Tampuon minority villagers in Ratanakkiri province are taking the fight for land they claim is a traditional burial ground to the courts, village representatives said Wednesday.
Seng Thung, chief of Banlung district’s Sul village, said he had been helping collect thumbprints in his village and neighboring Labor village to file a case in Ratanakkiri Provincial Court over four hectares of land locals have used as a burial ground for nearly 30 years.
“I hope 100 percent that we will win the case because graveyard land is not to be sold,” he said.
Seng Thung claims the land has been encroached upon by a local official for years, but that only recently have villagers been blocked from burying the dead there.
Villagers said that last week they were forced to bury a local spiritual leader, Buo Nuth, 70, at a new site 500 meters from the contested territory in violation of their traditions.
Banlung District Governor Chhum Nhel said provincial finance director Mom Saroeun legally purchased the land six years ago and has been growing cashew trees on it.
“The land belongs to Mom Saroeun,” he said.
Mom Saroeun could not be reached for comment Wednesday.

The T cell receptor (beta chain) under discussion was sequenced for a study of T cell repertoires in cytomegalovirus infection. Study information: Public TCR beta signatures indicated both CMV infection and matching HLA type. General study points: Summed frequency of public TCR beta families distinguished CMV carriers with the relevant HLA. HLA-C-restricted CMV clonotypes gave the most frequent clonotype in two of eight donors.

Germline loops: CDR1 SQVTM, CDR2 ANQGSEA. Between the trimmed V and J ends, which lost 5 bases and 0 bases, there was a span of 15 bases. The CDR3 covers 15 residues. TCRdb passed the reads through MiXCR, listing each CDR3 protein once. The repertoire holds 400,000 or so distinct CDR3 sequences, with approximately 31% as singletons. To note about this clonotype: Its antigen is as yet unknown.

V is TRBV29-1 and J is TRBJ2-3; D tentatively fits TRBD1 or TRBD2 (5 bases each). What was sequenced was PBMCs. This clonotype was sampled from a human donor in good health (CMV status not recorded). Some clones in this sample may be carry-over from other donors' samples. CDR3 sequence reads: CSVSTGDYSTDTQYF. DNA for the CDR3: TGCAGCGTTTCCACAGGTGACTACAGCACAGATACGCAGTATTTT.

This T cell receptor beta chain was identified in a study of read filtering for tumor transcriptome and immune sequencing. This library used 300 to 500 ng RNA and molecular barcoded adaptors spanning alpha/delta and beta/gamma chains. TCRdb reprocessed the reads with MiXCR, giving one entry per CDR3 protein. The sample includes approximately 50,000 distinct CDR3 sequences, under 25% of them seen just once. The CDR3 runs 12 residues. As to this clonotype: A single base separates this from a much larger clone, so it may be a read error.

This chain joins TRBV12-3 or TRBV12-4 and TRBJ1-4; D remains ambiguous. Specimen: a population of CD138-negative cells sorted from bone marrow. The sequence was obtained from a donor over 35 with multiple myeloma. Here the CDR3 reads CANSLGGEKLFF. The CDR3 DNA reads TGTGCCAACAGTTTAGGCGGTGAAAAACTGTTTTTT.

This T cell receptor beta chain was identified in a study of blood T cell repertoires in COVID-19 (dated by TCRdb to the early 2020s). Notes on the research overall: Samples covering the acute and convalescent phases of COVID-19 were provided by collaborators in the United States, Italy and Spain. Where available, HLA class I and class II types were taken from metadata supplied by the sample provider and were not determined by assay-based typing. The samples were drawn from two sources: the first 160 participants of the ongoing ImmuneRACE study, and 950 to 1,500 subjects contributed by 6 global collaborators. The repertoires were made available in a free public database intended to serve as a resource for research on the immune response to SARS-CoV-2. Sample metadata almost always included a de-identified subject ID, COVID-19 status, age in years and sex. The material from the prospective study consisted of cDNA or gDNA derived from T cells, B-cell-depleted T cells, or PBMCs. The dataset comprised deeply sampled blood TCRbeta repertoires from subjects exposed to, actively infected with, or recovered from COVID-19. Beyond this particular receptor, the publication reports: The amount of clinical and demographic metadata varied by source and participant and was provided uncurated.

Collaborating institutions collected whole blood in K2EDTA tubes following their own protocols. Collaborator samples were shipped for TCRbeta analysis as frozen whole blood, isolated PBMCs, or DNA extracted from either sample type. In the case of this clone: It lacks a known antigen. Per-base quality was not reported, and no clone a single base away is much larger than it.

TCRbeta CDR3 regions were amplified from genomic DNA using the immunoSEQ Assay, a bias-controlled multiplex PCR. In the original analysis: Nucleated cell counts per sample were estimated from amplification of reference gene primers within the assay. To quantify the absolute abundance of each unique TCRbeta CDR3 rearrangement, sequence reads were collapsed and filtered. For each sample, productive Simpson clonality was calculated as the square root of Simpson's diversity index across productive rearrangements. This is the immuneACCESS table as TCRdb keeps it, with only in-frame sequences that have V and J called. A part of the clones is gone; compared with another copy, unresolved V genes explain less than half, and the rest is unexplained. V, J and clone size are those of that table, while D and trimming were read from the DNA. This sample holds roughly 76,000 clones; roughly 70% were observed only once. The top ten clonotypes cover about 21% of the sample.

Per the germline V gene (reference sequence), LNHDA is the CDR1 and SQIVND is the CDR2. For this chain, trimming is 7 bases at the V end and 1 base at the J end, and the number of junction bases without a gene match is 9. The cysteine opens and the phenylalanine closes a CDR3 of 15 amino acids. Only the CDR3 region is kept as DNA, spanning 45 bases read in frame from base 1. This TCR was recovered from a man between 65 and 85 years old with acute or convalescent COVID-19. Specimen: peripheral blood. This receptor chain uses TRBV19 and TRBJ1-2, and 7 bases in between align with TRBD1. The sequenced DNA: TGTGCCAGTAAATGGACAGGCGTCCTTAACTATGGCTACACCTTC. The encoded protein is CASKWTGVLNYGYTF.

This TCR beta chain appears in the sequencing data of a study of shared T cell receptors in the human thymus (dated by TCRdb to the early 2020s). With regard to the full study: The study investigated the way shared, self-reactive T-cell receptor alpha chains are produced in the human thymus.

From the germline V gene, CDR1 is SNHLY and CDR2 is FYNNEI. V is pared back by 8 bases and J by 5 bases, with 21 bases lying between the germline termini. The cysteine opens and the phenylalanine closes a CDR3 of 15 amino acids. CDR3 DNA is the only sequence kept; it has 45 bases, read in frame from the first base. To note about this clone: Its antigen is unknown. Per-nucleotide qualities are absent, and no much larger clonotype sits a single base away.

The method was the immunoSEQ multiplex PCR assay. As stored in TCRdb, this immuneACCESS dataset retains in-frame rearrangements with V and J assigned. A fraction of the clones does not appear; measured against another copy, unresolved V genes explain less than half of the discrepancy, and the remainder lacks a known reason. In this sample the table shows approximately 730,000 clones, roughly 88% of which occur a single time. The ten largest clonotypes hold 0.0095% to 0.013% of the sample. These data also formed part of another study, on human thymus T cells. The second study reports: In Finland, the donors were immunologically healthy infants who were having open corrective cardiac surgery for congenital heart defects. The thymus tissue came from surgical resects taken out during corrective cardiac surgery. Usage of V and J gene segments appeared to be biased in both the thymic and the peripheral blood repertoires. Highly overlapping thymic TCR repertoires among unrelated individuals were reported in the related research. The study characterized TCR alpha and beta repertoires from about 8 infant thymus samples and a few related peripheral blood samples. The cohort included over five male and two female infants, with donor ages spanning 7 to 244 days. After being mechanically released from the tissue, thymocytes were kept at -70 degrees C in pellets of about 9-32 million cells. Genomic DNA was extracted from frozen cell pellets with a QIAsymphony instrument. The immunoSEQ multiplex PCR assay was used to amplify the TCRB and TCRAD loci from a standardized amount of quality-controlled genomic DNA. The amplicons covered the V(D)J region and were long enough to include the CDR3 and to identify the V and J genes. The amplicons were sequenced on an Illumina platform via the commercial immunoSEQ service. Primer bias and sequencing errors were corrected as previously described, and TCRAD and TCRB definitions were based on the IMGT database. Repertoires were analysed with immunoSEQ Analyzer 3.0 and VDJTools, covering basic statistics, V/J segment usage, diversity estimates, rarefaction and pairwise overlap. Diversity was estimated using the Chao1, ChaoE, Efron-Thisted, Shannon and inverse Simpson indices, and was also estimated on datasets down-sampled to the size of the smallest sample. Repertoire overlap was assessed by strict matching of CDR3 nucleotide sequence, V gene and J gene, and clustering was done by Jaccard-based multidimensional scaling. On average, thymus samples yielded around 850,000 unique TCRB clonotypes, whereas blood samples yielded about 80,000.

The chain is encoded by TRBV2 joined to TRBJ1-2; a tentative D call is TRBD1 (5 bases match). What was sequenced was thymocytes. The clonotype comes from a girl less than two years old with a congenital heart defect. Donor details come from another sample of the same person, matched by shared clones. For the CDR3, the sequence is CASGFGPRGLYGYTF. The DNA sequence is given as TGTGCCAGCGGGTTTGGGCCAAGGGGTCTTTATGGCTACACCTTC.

Adhoc provincial coordinator Pen Bonnar said his organization would help the villagers with their suit, adding that Adhoc had already filed a complaint with provincial authorities, to no avail.
Provincial court Judge An Samnang, who last week said the four hectares belonged to Mom Saroeun and signed a warrant for the arrest of anyone who tried to bury their dead there, said Wednesday that he was not sure who was the rightful owner. “I never know about the case,” he said.
On July 20th, the Ministry of Justice issued a directive scolding provincial and municipal officials for not paying enough attention to disputes over state public land. Prosecutors, the Ministry wrote, must “protect state land and serve the public interest.”
The 2001 Land Law protects both state public land and land used by indigenous communities.